Film & TV

The Pros and Cons of Becoming a Cocaine Kingpin

Matthew McConaughey and Richie Merritt in White Boy Rick (Scott Garfield/Sony Pictures)
Mixed messages and busted narratives in White Boy Rick damage Matthew McConaughey’s latest movie.

It was an epoch of unbounded efflorescence, but it’s my sad duty to report the end of the McConaissance. Too brief it was, that dazzling period (2012 to 2014) of Magic Mike and True Detective and Interstellar — the Vitruvian Man, Saint Jerome, and Last Supper of the era. Today, after Free State of Jones, Gold, and The Dark Tower, Matthew McConaughey has a fourth straight flop coming with White Boy Rick, a yard-sale jumble of mixed messages and busted narratives in which McC is reduced to playing the loser dad. Or maybe the loving dad. It’s hard to say what we’re to make of his character. It’s hard to say what we’re to make of anything in this confused movie, in which the only rule is that everything leads nowhere.

In a bleak, lint-colored mid-’80s Detroit, White Boy Rick, full name Richard Wershe Jr., is a dopey teen with one of those starter-kit mustaches that looks like shower fungus of the lip. As played by a convincingly vacuous but charisma-challenged Richie Merritt — in his first film role — Rick learns all the wrong lessons from his spectacularly unwise father (McConaughey, looking like he shampoos with 10W-40). Rick Senior is a kind of urban-blight Homer Simpson who sells guns but aspires to get into the lucrative VHS-rental racket. In the background there’s a heroin-addicted sister (Bel Powley) and two screamy grandparents (past Oscar nominees Bruce Dern and Piper Laurie) who pop in and out of the story for no discernible reason.

Because Rick Sr. has been playing it loose with gun regulations, the FBI swoops in to question him, hoping he’ll snitch on the local gangsters, but when he refuses, instead of actually charging him with the crimes they say he’s committed, the feds turn to his teen son. Their plan is questionable: Give a 14-year-old kid a gun and drugs and set him loose on the streets. Later they manage to put away a major kingpin and lose interest in Rick, who for his troubles takes a bullet to the gut. Things take a turn into black comedy when Dad avers that everything came out okay. Replies Rick Jr.: “Your daughter is a drug addict and I’m [defecating] into a bag.” Dad: “I’m a glass-half-full guy.”

If only the rest of the movie noticed the black-comedy element of life among the incandescently sleazy. Instead the mood stumbles from emotional family drama to streetwise hustling story. Years roll by (titles inform us when it’s 1985, 1986, and 1987, as if this matters) and more stuff happens. The sister (Bel Powley) gets clean, but so what? Rick learns he has a daughter from a one-night hookup, but this also leads nowhere. He has an (improbable) affair with the imprisoned crime boss’s lady, who is much older and more worldly, but though she delivers the requisite line about the dangers of the game he’s playing, this subplot crashes into a dead end. Meanwhile, having played the role of a drug trafficker for the FBI, White Boy Rick becomes an actual coke lord, and has a great time doing so. Until he gets caught.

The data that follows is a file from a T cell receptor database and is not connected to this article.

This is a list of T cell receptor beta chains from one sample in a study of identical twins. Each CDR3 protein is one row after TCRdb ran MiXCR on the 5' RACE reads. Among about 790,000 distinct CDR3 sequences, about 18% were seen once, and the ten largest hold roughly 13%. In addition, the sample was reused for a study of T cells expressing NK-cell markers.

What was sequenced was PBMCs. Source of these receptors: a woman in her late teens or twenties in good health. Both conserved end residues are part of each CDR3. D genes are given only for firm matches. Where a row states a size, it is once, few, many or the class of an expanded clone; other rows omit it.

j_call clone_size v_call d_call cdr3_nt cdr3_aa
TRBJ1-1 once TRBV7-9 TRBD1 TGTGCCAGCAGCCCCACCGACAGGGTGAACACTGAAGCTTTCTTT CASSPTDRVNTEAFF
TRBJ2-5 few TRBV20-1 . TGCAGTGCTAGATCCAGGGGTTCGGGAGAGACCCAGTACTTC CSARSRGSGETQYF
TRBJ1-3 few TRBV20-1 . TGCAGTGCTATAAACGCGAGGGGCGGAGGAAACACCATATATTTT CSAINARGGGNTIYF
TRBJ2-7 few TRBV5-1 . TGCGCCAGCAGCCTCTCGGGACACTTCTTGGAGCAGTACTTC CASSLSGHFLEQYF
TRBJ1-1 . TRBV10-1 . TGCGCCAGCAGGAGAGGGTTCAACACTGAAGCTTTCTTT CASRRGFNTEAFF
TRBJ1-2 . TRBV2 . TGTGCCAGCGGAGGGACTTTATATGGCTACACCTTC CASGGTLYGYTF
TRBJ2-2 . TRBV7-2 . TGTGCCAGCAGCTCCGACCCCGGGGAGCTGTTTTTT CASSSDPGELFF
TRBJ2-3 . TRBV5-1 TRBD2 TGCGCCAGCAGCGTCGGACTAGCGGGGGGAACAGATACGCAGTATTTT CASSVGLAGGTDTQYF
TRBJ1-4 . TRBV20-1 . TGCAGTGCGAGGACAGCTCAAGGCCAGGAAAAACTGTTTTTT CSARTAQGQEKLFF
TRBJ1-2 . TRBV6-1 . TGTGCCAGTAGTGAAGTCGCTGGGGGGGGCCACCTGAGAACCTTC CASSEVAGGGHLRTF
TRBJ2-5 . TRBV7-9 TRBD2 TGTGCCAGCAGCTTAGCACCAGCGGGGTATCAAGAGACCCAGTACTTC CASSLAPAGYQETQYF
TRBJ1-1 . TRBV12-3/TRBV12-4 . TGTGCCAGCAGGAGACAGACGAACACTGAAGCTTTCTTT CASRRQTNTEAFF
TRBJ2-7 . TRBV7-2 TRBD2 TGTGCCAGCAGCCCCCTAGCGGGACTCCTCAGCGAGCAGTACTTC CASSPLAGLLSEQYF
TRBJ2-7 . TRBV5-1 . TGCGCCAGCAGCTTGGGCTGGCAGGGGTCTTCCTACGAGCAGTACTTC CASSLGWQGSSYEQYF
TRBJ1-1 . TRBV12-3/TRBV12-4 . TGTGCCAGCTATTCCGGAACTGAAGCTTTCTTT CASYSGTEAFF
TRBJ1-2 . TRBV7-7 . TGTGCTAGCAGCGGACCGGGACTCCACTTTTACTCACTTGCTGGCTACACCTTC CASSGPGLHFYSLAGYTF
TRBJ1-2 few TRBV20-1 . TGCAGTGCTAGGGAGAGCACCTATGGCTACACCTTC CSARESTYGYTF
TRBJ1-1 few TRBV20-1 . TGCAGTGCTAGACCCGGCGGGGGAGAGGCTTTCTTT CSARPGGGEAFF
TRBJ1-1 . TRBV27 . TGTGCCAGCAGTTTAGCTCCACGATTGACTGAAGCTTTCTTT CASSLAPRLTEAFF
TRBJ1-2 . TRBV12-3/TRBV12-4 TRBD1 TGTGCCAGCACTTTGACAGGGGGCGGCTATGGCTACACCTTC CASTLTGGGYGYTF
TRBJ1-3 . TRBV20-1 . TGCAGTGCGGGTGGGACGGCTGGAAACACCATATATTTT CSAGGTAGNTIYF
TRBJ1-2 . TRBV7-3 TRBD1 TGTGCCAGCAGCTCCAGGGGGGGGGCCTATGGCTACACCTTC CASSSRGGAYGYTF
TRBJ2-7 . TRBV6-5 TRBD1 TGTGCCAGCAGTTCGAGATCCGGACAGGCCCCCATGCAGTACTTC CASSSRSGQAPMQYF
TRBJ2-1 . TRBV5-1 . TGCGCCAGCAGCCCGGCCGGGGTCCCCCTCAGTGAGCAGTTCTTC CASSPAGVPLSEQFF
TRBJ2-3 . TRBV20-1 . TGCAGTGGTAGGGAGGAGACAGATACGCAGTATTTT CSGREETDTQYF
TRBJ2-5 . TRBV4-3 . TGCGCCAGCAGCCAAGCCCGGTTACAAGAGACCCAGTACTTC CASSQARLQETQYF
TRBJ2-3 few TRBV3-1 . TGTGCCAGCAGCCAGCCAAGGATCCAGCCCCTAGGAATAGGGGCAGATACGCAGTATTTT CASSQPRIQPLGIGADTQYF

McConaughey’s slimy, self-deluding dad — the Willy Loman of AK-47 dealers — is at times written as a parody of Reagan-era entrepreneurs and their get-rich-quick schemes, at other times as a concerned father trying to do his best amid chaos. Rick is heading for an extremely harsh prison term, one disproportionate to his crimes. To you, the moral of this story would appear to be obvious — if you’d like to avoid prison, maybe don’t get caught with 20 pounds of cocaine — but we’re meant to think he was a victim of cruel mistreatment by the FBI and draconian ’80s drug laws. Should he not have gotten a lighter sentence because he helped inform on crooked cops (in a subplot that seems to have been edited out of the movie)? Maybe, but whether Rick deserves to serve ten years or 30 isn’t a compelling enough question around which to build the climax of a movie. Nor does it jibe with an earlier scene in which we’re told white guys get off easily, but black guys serve “black time,” meaning long stretches.

If we’re supposed to believe that a combination of having a sleaze-ball dad and a brief career as an FBI informant made Rick a hapless victim who was forced to become a cocaine kingpin, well, it’s hard to feel sorry for this guy in his ropy gold chains and his pimped-out car with the license plate “SNOW MAN.” Far from being a fascinating anti-hero, White Boy Rick instead seems depressingly ordinary, just another dumb guy who flouted the law until he got caught.

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